Film and TV
Bottleship VFX: preparing for a more complex look development and lighting future
How one studio realised now was the time to future-proof their pipeline
Bottleship VFX are a studio in their element with fire, water, particles and destruction.
Working mostly on feature films, this Bulgarian-based outfit specializes in projects that require a lot of heavy dynamics.
Increasingly they’re getting involved in environment work too, and the demands of this different type of work have necessitated a re-think on their look development and lighting pipeline.
We caught up with Hristo Velev, founder of Bottleship VFX, to find out more.
The need for change
In recent years, Hristo has noticed a marked increase in the the volume and complexity of shots passing through Bottleship - particularly as they’ve started working on more environments: “It was becoming obvious that a traditional approach of lighting these was not effective enough,” he says.
“The scenes were quickly becoming both too heavy and too numerous to be easily dealt with by a compact team, and propagating changes across these scenes was becoming too cumbersome.”
The team started casting about for a solution that could take on the challenge, and quickly heard about Foundry’s market-leading tolset for look development and lighting:
As we were researching new tools to help us overcome these increasing challenges, we came across Katana, which seemed tailored to fixing them. It was remarkable how our ideas about the ways problems could be solved were pretty much exactly what Katana was doing - and more. They’re natural ideas that we just haven’t seen implemented fully anywhere else.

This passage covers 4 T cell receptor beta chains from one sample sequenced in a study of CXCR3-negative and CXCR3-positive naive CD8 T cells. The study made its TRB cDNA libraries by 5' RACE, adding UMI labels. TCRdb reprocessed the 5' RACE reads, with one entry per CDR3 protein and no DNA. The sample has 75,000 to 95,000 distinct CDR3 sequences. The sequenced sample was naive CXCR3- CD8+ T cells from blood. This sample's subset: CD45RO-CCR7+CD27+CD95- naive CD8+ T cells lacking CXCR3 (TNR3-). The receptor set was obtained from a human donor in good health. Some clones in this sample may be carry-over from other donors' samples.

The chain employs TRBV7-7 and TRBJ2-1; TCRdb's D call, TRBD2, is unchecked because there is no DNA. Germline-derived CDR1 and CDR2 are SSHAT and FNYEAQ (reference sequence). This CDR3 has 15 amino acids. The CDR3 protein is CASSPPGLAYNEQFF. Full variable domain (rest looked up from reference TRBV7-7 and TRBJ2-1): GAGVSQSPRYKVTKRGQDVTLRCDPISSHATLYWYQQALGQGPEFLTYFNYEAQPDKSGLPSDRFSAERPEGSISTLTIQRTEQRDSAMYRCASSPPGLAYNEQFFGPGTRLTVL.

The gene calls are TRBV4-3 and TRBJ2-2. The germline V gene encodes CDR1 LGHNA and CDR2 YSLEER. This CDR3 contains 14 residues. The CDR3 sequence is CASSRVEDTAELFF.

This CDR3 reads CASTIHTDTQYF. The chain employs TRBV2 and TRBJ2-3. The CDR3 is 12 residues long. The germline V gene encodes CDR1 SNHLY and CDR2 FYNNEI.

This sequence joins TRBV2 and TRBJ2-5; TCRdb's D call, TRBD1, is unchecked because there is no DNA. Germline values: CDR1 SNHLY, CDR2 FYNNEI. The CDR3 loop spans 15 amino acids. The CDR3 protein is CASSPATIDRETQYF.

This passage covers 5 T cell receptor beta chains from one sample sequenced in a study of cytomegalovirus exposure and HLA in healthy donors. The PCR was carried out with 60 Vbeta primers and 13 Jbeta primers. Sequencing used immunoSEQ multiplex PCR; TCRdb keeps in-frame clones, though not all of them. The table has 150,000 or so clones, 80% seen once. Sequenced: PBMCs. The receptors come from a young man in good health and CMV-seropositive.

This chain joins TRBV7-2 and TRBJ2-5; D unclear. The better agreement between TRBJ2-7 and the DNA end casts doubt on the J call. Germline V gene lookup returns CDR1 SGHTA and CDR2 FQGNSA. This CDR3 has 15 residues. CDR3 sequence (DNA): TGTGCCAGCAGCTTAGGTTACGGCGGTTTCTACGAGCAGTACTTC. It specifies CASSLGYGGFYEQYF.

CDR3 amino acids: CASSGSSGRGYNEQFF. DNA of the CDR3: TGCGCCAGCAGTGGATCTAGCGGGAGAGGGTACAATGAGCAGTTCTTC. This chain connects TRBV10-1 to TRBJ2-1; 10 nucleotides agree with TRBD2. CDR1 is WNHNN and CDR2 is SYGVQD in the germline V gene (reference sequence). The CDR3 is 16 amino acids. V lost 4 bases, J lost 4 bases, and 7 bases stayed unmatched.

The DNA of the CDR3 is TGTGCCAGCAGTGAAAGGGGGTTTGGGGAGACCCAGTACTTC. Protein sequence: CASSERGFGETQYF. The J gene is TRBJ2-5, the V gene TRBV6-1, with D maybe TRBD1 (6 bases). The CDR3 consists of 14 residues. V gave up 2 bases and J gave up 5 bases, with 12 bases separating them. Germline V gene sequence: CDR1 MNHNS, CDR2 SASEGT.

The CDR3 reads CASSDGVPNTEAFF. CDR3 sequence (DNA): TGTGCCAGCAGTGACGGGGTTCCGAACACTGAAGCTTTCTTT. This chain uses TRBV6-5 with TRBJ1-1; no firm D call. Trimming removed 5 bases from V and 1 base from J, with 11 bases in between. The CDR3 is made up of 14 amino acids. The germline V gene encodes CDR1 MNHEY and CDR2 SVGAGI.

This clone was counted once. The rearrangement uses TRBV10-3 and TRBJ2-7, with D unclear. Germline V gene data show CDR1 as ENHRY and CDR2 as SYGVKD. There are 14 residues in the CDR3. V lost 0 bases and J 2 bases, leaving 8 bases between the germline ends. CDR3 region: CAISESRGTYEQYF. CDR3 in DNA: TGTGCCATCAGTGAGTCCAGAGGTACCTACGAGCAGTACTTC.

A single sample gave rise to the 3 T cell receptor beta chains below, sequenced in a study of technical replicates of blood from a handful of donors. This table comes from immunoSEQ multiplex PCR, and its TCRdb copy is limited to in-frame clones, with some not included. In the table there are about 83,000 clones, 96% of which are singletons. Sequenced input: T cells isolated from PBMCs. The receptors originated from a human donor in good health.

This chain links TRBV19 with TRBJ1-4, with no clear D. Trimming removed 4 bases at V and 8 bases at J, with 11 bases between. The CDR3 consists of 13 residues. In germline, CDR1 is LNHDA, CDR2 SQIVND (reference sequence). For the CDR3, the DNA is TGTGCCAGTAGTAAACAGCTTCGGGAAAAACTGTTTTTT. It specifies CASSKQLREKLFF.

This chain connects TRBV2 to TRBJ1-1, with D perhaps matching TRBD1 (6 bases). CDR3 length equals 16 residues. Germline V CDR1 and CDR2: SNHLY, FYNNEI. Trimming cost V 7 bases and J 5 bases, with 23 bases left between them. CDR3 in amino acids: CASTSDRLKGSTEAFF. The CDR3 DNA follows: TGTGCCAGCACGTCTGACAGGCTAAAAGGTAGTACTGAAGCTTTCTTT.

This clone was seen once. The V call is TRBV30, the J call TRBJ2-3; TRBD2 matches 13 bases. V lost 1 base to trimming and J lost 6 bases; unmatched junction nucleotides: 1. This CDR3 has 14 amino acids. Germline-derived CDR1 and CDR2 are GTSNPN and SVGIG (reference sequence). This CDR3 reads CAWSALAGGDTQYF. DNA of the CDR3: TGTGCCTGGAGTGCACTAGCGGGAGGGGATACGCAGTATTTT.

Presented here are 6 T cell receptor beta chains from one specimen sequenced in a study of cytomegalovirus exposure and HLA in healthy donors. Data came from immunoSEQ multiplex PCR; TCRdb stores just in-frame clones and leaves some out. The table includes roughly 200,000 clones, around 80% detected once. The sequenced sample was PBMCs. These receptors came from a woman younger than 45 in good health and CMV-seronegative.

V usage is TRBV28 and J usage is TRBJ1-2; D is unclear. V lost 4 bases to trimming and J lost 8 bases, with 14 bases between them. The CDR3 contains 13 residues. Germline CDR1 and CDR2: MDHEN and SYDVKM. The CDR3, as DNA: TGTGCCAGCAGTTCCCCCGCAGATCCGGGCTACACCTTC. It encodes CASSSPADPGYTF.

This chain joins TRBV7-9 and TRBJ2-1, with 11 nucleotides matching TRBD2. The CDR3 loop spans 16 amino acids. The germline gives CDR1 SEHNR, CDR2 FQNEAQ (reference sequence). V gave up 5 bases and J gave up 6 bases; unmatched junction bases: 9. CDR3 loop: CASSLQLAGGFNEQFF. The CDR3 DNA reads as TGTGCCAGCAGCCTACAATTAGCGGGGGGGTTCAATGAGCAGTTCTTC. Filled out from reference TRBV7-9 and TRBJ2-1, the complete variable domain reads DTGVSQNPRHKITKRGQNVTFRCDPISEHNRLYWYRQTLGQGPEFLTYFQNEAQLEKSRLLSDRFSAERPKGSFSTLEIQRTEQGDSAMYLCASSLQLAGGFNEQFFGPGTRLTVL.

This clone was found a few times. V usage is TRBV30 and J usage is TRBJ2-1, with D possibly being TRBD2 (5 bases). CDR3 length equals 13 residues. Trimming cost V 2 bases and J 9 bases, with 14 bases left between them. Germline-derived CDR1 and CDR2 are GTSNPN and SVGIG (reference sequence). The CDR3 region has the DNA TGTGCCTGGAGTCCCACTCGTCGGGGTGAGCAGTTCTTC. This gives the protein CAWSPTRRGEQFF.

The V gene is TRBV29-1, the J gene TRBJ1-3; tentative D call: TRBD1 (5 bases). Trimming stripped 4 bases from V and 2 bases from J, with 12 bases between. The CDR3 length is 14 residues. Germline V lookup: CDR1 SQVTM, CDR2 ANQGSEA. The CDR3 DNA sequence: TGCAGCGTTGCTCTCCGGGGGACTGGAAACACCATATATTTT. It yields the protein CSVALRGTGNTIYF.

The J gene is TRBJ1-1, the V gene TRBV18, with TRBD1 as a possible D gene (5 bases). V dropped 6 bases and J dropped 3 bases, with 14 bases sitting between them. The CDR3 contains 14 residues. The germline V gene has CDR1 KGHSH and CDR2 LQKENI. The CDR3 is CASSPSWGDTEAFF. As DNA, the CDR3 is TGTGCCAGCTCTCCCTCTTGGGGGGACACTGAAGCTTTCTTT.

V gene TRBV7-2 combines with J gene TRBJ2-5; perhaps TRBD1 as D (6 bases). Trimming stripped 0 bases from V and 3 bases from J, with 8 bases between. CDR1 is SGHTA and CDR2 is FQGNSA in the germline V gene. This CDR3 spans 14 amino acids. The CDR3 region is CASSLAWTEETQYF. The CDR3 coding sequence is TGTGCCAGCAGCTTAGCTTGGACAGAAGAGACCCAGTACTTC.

After giving it a lot of thought, the team made the decision to invest in Katana, and haven’t looked back. As Hristo says: “Even though we’re just starting with Katana, our enthusiasm is only growing. The architecture is very capable and the deferred loading which enables us to just open a scene and head straight to the point we need to do our edits, without waiting forever for scenes to open, is a huge productivity boost.
We have always had problems with big numbers of shaders - changing or adding features to lots at once, for example. The hierarchical and attribute based definitions that get resolved to an actual shader on geometry at render time is great.”
Making it easier and faster
Often, one of the biggest challenges a studio faces when implementing a new toolset is the technical work required to integrate it smoothly into the pipeline. Pipeline developers’ time is precious - particularly for smaller studios with finite resources.
Fortunately, Bottleship were able to address this issue: “Katana is very pipeline friendly - you can Python everything you need, create custom nodes for things, and use them as presets with hardly any user involvement after deployment.”
This time-saving, ease-of-use is a factor that runs all the way through Katana, as Hristo point out: “It’s set up in a very smart way. The deferred loading allows an artist to immediately find the location in a big scene that needs work and start off, without waiting for loading of all kinds of dressings that big environments contain.
The recipe graph keeps the build of the scene visible and understandable, compared to DCCs where all the information is in the state of the scene, but you’ll need to unravel that to figure it out, which is too slow and frustrating when any realistic complexity builds up.